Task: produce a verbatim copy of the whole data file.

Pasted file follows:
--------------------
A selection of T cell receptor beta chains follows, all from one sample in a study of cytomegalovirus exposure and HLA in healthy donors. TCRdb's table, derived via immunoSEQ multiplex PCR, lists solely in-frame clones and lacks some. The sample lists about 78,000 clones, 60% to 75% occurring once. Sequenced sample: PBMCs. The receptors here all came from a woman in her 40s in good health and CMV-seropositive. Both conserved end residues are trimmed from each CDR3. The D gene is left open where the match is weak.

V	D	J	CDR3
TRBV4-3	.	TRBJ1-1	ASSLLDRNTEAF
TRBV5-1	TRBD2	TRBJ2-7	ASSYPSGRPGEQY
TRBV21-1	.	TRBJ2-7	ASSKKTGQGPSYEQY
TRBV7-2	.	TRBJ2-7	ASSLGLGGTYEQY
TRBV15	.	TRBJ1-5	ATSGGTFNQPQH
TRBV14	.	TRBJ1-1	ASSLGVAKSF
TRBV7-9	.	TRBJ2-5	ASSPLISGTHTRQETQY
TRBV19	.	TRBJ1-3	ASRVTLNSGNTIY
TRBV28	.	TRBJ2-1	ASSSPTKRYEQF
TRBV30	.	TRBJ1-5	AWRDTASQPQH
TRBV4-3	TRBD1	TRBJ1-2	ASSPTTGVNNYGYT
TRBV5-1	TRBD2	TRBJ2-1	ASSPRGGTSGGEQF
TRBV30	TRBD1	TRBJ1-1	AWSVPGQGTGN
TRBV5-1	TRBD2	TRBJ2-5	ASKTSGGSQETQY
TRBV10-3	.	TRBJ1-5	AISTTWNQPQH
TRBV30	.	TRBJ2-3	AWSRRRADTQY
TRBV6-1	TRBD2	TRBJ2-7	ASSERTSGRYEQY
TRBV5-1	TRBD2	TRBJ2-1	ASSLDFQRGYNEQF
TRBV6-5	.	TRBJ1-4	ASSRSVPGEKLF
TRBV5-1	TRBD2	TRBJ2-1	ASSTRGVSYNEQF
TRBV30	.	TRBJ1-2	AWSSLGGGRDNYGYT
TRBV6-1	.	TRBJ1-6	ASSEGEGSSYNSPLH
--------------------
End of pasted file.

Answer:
A selection of T cell receptor beta chains follows, all from one sample in a study of cytomegalovirus exposure and HLA in healthy donors. TCRdb's table, derived via immunoSEQ multiplex PCR, lists solely in-frame clones and lacks some. The sample lists about 78,000 clones, 60% to 75% occurring once. Sequenced sample: PBMCs. The receptors here all came from a woman in her 40s in good health and CMV-seropositive. Both conserved end residues are trimmed from each CDR3. The D gene is left open where the match is weak.

V	D	J	CDR3
TRBV4-3	.	TRBJ1-1	ASSLLDRNTEAF
TRBV5-1	TRBD2	TRBJ2-7	ASSYPSGRPGEQY
TRBV21-1	.	TRBJ2-7	ASSKKTGQGPSYEQY
TRBV7-2	.	TRBJ2-7	ASSLGLGGTYEQY
TRBV15	.	TRBJ1-5	ATSGGTFNQPQH
TRBV14	.	TRBJ1-1	ASSLGVAKSF
TRBV7-9	.	TRBJ2-5	ASSPLISGTHTRQETQY
TRBV19	.	TRBJ1-3	ASRVTLNSGNTIY
TRBV28	.	TRBJ2-1	ASSSPTKRYEQF
TRBV30	.	TRBJ1-5	AWRDTASQPQH
TRBV4-3	TRBD1	TRBJ1-2	ASSPTTGVNNYGYT
TRBV5-1	TRBD2	TRBJ2-1	ASSPRGGTSGGEQF
TRBV30	TRBD1	TRBJ1-1	AWSVPGQGTGN
TRBV5-1	TRBD2	TRBJ2-5	ASKTSGGSQETQY
TRBV10-3	.	TRBJ1-5	AISTTWNQPQH
TRBV30	.	TRBJ2-3	AWSRRRADTQY
TRBV6-1	TRBD2	TRBJ2-7	ASSERTSGRYEQY
TRBV5-1	TRBD2	TRBJ2-1	ASSLDFQRGYNEQF
TRBV6-5	.	TRBJ1-4	ASSRSVPGEKLF
TRBV5-1	TRBD2	TRBJ2-1	ASSTRGVSYNEQF
TRBV30	.	TRBJ1-2	AWSSLGGGRDNYGYT
TRBV6-1	.	TRBJ1-6	ASSEGEGSSYNSPLH